Being young and single doesn’t mean that you do not need any kind of financial protection like life insurance. Life insurance is great financial tool to ensure that we do not cause any unnecessary financial burden to our family in case of untimely demise. If no one in your family is dependent on your income, get insurance that is equivalent to the expenses they would incur for funeral costs, etc. Getting a life insurance of P500,000 is a good number to start with.

    3. Resist debt. You are born in the age of information and everything “instant.” Instant information, instant coffee, instant noodles and instant access to credit are plentiful. While it is true that purchases using credit card offers convenience and freebies, it also encourages spending something that you haven’t earned yet and might lead to a vicious cycle where you work, receive paycheck and pay credit card dues. It is a cycle that would financially and emotionally drain you and in which you’d wish you hadn’t engaged. They key is to stick with cash payments. If your current cash balance cannot afford it, it means you have to delay it momentarily. Do not be trapped in the “YOLO” mentality, although it is not true that You Only Live Once; in fact, statistics shows you’re likely to live an average of 68.5 years – that’s about 25,000 days. Now, that’s a lot of days living miserably if you fall into the trap of instant gratification.

    4. Invest in education. Improving your competencies through continuous education is what will separate you from the majority of your peers. Successful people, whether in the corporate world or in business, have one thing in common – they do not stop learning. Invest in your most important asset – YOURSELF. Remember that knowledge is one commodity that is not subject to inflation. Continue to develop your skills and competencies for they will be your springboard to success in a fierce and competitive marketplace.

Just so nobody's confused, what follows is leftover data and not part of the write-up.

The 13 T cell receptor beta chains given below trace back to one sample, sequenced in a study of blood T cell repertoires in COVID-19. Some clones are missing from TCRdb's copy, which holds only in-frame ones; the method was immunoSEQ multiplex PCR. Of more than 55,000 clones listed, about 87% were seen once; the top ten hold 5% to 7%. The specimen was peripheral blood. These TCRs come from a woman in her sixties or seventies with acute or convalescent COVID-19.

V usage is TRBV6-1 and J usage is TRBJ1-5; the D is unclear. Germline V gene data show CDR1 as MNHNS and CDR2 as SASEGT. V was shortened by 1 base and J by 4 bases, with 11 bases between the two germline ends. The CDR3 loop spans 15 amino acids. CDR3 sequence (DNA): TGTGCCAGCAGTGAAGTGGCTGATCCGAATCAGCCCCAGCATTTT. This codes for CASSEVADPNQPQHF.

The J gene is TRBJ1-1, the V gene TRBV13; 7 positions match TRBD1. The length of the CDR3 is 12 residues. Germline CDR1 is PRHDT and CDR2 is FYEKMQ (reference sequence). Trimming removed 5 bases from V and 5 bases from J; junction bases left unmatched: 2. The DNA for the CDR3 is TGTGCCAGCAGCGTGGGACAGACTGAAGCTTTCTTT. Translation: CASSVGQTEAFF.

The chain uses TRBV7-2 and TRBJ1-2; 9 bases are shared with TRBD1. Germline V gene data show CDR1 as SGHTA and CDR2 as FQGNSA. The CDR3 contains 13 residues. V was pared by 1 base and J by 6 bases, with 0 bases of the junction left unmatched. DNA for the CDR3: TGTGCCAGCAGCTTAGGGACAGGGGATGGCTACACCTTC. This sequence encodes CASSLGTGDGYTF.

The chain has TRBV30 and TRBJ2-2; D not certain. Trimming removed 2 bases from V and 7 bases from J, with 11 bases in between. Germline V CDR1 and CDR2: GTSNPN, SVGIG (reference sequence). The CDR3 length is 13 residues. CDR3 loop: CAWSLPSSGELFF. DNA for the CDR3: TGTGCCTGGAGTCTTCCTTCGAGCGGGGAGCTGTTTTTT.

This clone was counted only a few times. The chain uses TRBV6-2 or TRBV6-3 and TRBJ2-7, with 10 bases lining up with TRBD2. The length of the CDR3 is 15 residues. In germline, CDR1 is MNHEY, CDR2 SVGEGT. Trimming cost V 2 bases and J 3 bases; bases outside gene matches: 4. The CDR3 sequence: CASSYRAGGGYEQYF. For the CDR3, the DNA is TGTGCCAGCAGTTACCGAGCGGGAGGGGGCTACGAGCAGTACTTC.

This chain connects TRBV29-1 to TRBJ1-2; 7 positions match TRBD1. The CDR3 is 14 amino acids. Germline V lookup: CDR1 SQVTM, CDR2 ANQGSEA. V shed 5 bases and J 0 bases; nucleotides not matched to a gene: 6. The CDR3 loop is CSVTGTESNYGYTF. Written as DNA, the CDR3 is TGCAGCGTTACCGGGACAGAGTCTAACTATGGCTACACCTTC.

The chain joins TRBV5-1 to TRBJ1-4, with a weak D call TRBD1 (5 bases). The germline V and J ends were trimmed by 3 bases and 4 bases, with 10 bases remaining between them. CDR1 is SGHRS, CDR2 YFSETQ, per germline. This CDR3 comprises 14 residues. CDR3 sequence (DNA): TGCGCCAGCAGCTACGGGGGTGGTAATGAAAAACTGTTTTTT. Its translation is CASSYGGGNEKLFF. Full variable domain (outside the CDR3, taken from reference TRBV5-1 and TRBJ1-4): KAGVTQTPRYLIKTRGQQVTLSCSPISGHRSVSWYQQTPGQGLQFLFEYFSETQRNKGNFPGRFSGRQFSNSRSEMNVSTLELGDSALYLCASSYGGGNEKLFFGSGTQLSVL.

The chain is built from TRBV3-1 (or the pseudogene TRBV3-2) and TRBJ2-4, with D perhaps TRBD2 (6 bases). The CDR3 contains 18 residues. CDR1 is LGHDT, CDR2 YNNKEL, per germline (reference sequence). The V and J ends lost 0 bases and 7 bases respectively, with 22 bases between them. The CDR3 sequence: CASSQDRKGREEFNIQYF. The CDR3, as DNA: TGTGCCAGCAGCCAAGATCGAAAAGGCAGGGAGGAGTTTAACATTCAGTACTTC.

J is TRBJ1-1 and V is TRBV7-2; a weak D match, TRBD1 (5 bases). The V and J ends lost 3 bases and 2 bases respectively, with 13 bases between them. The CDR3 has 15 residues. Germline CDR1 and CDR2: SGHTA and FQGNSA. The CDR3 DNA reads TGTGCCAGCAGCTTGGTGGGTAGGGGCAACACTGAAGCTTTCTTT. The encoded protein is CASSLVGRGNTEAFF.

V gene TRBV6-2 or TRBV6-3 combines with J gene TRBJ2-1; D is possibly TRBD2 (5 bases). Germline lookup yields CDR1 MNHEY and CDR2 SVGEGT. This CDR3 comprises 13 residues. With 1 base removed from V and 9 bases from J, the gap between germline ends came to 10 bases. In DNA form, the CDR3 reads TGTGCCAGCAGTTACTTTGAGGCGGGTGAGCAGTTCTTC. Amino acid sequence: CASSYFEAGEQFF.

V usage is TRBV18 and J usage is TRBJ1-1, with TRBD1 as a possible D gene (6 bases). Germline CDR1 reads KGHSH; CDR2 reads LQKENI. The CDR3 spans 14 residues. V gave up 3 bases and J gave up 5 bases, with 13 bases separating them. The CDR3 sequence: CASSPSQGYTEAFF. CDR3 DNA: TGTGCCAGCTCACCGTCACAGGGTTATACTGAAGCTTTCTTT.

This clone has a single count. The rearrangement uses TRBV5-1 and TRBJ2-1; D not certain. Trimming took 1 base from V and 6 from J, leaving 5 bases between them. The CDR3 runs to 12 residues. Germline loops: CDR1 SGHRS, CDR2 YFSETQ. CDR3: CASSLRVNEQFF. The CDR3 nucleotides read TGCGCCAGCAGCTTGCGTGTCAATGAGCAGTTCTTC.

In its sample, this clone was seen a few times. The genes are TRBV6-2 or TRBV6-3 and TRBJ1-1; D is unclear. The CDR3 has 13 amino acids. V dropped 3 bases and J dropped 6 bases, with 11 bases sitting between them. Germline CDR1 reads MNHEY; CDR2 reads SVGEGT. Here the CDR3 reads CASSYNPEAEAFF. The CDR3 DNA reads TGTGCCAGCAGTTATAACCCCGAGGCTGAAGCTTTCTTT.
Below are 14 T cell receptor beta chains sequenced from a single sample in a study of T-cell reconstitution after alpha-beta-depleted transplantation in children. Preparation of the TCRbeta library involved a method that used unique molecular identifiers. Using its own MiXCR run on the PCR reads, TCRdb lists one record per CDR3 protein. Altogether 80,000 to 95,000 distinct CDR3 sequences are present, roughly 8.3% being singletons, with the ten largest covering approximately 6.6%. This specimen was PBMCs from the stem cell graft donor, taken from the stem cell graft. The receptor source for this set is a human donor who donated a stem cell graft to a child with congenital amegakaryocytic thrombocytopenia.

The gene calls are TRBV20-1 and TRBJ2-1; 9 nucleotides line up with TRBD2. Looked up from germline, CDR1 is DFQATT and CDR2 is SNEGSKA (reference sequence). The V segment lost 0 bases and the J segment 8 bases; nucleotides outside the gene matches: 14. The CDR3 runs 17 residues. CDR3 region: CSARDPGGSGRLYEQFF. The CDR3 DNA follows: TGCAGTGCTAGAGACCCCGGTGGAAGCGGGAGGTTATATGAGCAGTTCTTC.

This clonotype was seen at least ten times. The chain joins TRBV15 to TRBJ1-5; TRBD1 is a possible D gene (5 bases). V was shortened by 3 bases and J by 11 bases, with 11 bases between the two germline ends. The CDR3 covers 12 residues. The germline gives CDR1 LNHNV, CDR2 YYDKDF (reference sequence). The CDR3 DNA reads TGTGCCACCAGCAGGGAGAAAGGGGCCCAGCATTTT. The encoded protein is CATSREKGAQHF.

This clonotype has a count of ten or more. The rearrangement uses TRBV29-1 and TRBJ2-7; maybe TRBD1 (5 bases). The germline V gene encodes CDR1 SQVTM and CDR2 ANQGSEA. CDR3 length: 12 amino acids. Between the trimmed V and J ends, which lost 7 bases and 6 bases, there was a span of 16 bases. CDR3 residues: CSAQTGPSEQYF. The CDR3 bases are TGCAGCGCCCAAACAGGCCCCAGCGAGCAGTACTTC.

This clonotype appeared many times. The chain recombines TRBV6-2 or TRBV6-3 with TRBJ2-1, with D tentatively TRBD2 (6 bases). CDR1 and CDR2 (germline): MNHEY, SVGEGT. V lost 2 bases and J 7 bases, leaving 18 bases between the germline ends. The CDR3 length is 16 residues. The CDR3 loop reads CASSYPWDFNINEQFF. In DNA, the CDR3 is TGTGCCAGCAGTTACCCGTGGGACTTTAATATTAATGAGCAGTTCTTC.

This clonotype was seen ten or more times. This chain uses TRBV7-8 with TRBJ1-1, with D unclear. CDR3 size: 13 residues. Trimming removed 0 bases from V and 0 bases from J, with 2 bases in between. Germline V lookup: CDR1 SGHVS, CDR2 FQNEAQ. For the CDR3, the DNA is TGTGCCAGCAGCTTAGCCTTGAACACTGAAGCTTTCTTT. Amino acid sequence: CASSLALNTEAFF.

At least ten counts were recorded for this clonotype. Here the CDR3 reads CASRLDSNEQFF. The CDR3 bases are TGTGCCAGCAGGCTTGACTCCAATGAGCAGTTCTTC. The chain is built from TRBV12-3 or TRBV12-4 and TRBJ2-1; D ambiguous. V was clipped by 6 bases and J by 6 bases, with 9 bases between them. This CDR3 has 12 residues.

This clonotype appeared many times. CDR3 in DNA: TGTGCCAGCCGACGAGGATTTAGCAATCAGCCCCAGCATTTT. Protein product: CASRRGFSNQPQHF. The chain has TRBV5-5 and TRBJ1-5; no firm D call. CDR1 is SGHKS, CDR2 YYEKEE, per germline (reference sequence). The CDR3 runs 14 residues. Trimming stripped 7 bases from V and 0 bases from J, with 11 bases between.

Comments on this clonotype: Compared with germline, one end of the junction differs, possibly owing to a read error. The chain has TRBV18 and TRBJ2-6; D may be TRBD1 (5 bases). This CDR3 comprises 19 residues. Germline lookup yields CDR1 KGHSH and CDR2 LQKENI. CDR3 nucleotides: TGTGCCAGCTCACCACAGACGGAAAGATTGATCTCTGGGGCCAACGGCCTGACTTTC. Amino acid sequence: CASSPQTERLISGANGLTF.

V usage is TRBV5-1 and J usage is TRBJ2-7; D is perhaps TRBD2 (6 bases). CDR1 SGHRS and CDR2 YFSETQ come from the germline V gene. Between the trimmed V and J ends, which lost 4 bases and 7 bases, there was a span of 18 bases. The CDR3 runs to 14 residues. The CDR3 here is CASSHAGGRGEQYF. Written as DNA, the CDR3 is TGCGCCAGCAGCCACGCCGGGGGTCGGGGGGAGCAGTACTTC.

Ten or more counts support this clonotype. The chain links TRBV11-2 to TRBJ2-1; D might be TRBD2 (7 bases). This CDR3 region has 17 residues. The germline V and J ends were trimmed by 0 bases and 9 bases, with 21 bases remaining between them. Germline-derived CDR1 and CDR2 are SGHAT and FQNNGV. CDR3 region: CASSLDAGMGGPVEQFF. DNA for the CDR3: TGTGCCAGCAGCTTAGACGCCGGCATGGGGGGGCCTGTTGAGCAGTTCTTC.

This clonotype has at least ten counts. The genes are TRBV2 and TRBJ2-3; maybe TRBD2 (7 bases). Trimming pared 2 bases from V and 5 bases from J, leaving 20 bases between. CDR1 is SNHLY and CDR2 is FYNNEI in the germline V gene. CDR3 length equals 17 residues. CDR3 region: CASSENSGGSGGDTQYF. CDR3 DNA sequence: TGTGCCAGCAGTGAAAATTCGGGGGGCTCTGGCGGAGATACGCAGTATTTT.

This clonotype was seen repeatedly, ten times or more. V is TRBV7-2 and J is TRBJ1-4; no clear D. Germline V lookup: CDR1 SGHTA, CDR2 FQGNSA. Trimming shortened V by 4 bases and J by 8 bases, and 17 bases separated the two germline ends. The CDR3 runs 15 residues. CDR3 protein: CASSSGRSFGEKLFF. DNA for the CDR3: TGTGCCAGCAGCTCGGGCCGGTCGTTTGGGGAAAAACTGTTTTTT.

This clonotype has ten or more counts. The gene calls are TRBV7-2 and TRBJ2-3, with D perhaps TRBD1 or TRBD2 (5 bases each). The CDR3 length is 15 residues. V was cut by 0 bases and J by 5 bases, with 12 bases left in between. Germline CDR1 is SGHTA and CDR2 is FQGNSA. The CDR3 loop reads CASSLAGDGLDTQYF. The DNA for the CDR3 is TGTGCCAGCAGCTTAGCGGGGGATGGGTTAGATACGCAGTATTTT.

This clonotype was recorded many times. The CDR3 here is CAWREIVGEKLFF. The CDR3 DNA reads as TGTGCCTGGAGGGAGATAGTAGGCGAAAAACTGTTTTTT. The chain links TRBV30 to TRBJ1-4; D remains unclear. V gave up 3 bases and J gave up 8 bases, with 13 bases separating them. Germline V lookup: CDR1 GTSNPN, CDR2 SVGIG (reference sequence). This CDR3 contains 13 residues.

5. Grow your money wisely. One of the advantages that you have over me, your boss and your parents, is time. Your age makes you a better beneficiary of investment. You have more years in which to grow your money and make yourself rich. Did you know that if you save at least P100 a day and invest it monthly in an investment vehicle that yields 10 percent interest every year will accumulate for you roughly P1 million in 15 years? Not bad for a daily saving that costs as much as your latte from your favorite coffee shop. Learn about stock investing, mutual fund and UITF. These are great investment instruments to use as you begin your investment journey.
    Best of luck!

    Jesi Bondoc is a registered financial planner of RFP Philippines. He is the director of My Wealth MD and Partners, Inc., specializing in investment advisory. You can send your money questions at jj_bondoc@yahoo.com and they’ll be answered in his next article. For more info about the Registered Financial Planner program, e-mail to info@rfp.ph or text <name><e-mail> <RFP> at 0917-9689774.